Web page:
The Hill's Campaign Report: Colorado, Utah primary results bring upsets, intrigue

The Hill's Campaign Report: Colorado, Utah primary results bring upsets, intrigue
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Welcome to The Hill’s Campaign Report, your daily rundown on all the latest news in the 2020 presidential, Senate and House races. Did someone forward this to you? Click here to subscribe.

We’re Julia Manchester, Max Greenwood and Jonathan Easley.

Here’s what we’re watching today on the campaign trail.

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LEADING THE DAY:

After an at-times bumpy primary campaign, former Colorado Gov. John HickenlooperJohn HickenlooperThe Hill's Morning Report - Sponsored by Facebook - Trump previews SCOTUS nominee as 'totally brilliant' Cook Political Report shifts Colorado Senate race toward Democrat Willie Nelson playing at virtual fundraiser for Hickenlooper MORE won his state’s Democratic Senate primary on Tuesday, beating back a challenge from former state House Speaker Andrew Romanoff and setting him up to take on Sen. Cory GardnerCory Scott GardnerBreaking the Chinese space addiction Trump dumbfounds GOP with latest unforced error Billionaire who donated to Trump in 2016 donates to Biden MORE (R-Colo.) in November.

The race was called quickly on Tuesday, with The Associated Press (AP) declaring Hickenlooper the winner only about half an hour after voting ended.

While he avoided the kind of close call that some political observers thought possible, Hickenlooper’s primary campaign didn’t go as smoothly as national Democrats had hoped.

The former governor faltered in recent weeks, stumbling over verbal gaffes and a run-in with Colorado’s independent ethics commission that resulted in a contempt finding after he failed to appear at a scheduled hearing. Republicans are poised to pounce on Hickenlooper’s ethics troubles as the general election campaign ramps up. Still, Hickenlooper’s win is likely to pose a threat to Gardner’s reelection prospects in November.

Tuesday’s primaries also yielded an upset for Rep. Scott TiptonScott R. TiptonLobbying world Five things we learned from this year's primaries Progressive Bowman ousts Engel in New York primary MORE (R-Colo.) in Colorado’s 3rd District. Tipton, a five-term incumbent backed by President TrumpDonald John TrumpBiden says voters should choose who nominates Supreme Court justice Trump, Biden will not shake hands at first debate due to COVID-19 Pelosi: Trump Supreme Court pick 'threatens' Affordable Care Act MORE, lost his primary bid to political newcomer Lauren Boebert, who challenged Tipton from the right. Boebert’s win drew immediate criticism from Democrats, who have pointed to her past comments apparently sympathizing with the QAnon conspiracy theory.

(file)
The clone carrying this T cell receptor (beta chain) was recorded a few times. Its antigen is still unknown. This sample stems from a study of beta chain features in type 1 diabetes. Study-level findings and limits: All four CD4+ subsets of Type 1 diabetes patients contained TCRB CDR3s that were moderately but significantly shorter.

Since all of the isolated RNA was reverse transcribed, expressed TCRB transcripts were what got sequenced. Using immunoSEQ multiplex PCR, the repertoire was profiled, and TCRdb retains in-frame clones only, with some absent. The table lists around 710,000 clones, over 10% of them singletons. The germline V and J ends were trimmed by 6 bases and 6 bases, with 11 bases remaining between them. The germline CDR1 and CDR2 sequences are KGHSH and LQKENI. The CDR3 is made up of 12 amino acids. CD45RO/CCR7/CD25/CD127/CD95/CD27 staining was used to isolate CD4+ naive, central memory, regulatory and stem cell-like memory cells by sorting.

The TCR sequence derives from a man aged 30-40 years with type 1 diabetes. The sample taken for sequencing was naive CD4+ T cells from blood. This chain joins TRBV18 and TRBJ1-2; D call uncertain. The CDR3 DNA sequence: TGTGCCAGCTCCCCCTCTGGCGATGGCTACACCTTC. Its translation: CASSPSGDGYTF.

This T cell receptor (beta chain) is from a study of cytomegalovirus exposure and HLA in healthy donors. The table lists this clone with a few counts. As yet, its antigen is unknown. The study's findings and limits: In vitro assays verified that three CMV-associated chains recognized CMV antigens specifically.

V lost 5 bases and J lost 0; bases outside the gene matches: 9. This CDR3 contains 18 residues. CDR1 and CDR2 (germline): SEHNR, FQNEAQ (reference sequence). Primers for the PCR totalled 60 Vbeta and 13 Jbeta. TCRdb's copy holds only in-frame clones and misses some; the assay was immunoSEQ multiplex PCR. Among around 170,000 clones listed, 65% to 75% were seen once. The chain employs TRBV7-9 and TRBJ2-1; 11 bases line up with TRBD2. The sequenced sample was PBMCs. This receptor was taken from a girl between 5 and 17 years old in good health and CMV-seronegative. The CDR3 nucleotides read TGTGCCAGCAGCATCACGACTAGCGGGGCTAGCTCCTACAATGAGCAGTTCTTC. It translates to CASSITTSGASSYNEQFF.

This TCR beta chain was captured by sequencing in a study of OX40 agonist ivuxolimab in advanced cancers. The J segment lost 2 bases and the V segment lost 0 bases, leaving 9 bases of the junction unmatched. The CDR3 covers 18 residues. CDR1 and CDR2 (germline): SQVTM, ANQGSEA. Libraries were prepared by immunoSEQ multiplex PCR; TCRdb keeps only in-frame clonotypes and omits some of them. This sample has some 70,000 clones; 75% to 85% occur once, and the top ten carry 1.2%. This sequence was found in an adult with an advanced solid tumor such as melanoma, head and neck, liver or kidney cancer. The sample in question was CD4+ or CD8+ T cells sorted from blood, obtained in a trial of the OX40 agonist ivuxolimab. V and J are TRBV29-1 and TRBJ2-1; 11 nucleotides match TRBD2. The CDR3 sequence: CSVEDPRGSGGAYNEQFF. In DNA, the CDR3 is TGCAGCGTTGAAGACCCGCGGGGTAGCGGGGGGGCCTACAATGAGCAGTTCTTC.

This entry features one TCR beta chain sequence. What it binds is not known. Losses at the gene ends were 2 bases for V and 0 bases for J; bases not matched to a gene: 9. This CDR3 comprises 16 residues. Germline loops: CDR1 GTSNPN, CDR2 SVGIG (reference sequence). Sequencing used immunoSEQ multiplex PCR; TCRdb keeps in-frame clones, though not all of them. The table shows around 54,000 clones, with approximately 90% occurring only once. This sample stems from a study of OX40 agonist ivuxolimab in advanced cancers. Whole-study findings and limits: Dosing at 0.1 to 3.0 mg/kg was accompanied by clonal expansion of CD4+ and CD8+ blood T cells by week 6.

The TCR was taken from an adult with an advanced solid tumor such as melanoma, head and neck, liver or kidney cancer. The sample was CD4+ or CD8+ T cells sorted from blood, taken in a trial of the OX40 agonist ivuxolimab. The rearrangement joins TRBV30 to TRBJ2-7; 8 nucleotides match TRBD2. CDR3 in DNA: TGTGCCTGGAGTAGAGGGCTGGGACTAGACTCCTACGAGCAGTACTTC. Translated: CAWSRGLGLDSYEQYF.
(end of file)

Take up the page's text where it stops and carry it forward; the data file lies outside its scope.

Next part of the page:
Meanwhile, in Utah, the closest-watched primary fight is still unresolved, with former Gov. Jon Huntsman trailing Lt. Gov. Spencer Cox by a slim 3-point margin in the race for the Republican gubernatorial nomination.

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The news is striking given Huntsman's outsized profile in the state and the fact that he was previously elected to two terms in the governor’s mansion. But Cox had his own set of advantages heading into the Tuesday primary, including an endorsement from current Gov. Gary Herbert and unique leadership credentials stemming from his role in heading up Utah’s coronavirus response.

It’s been four decades since Utah elected a Democratic governor, and whoever emerges victorious from the GOP primary will be seen as the likely successor for Herbert.

—Max Greenwood

READ MORE:

Hickenlooper beats back progressive challenge in Colorado primary, by Max

Oklahoma voters narrowly approve Medicaid expansion, by Max

Utah Lt. Gov. Cox leads Huntsman in close governor’s race, by The Hill's Tal Axelrod.

Colorado GOP Rep. Scott Tipton defeated in primary upset, by Tal 

Terry Neese, Stephanie Bice head to head to Oklahoma GOP runoff, by Abigail Mihaly.

FROM THE TRAIL:

Trump’s reelection campaign has announced a staff shake-up about four months before the general election as polls show him trailing Biden. Michael Glassner, who organizes Trump’s rallies, is being reassigned to a legal role within the campaign, and Jeff DeWit, a former Arizona state treasurer and Trump's 2016 Arizona chair, will come on as chief operating officer.

The shake-up comes after a rally two weekends ago in Tulsa, Okla., where the president garnered embarrassing headlines after being unable to fill the arena and several campaign staffers contracted the coronavirus. Tal reports.